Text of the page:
Carbon Monoxide Alarms

New State Law Requires Carbon Monoxide Alarms


Effective January 1, 2007 all newly constructed single family homes and multi-family dwelling units for which building permits were issued on or after January 1st 2007 shall be provided with approved carbon monoxide alarms. Effective August 1, 2008, all existing single family homes shall be equipped with approved carbon monoxide alarms and effective August 1, 2009 all other multi-family or apartment dwelling units shall be provided with approved carbon monoxide alarms.

General Location Requirements:

Every single family dwelling and every multifamily dwelling unit shall be provided with a minimum of one approved and fully operational carbon monoxide alarm installed within ten feet of each room, used for sleeping. If bedrooms are located on separate floors additional carbon monoxide alarms will be required.

Owner Responsibilities in Multifamily Dwellings:

It shall be the owner’s responsibility of a multifamily dwelling that is required to be equipped with carbon monoxide alarms to:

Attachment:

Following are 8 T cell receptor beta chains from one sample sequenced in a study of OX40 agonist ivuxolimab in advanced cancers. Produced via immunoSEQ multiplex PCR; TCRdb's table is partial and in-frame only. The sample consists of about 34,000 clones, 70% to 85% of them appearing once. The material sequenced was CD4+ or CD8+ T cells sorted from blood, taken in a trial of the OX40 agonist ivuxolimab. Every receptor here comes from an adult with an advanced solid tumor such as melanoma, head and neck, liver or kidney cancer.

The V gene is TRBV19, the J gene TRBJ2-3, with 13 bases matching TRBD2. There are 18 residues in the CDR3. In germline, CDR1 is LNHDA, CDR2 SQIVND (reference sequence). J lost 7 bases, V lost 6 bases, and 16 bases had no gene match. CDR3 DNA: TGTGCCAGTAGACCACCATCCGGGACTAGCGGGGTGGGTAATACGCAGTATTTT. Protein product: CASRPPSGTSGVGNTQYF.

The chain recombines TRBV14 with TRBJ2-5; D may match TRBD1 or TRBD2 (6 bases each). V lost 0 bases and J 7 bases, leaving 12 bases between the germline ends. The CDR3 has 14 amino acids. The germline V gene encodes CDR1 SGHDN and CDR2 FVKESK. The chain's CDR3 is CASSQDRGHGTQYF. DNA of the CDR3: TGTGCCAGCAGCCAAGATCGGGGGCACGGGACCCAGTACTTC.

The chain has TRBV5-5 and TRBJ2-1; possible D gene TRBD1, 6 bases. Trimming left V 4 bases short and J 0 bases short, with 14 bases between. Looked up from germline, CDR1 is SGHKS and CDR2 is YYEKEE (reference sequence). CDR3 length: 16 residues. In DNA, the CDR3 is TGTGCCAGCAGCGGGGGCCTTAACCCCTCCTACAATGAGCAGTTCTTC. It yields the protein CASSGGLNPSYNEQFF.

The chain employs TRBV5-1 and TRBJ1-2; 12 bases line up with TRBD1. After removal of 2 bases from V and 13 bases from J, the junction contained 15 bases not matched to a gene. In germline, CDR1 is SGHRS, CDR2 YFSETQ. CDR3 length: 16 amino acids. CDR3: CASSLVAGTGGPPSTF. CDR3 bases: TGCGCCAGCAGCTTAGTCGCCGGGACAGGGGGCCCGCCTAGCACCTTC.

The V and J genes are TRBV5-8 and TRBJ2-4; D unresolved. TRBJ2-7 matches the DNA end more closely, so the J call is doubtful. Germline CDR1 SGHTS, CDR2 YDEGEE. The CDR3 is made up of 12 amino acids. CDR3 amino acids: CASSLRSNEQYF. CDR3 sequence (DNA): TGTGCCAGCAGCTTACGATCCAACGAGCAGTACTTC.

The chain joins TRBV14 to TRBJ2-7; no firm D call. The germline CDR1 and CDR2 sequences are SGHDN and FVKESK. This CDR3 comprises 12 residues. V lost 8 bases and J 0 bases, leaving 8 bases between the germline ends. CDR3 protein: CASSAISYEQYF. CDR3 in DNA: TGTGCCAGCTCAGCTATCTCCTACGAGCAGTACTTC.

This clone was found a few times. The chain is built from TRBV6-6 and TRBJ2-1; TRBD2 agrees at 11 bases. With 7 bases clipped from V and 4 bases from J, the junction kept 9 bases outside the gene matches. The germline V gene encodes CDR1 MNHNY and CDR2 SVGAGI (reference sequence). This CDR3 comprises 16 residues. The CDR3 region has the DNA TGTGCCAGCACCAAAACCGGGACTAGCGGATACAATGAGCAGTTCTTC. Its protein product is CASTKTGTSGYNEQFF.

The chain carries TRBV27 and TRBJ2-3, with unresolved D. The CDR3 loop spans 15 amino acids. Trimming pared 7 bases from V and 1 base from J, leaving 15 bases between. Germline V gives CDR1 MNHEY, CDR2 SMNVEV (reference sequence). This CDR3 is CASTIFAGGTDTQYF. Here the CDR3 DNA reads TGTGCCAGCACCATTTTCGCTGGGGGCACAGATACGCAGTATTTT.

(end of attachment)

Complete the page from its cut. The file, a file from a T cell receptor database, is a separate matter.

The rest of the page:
1. provide and install on approved and operational carbon monoxide alarm within 10 feet of each room lawfully used for sleeping; and
  2. replace any required carbon monoxide alarm that has been stolen, removed, found missing, or rendered inoperable during a prior occupancy of the dwelling unit and which has not been replaced by the occupant prior to the commencement of a new occupancy of a dwelling unit.

Battery Removal and Tampering Prohibited:

No person shall remove batteries from, or in any way render inoperable, a required carbon monoxide alarm.

Exceptions for Certain Multifamily Dwellings and State-Operated Facilities.

  1. Multi-family dwelling may have approved and operational carbon monoxide alarms installed between 15-25 feet of carbon monoxide producing central fixtures and equipment provided there is a centralized alarm system or other mechanism for responsible parties to hear the alarm at all times.
  2. Multi-family dwelling units that contain minimal or no sources of carbon monoxide may be exempt. Owners must certify their property to the commissioner of public safety that there is no foreseeable carbon monoxide risk to the dwelling units.
  3. This does not apply to facilities owned or operated by the State of Minnesota.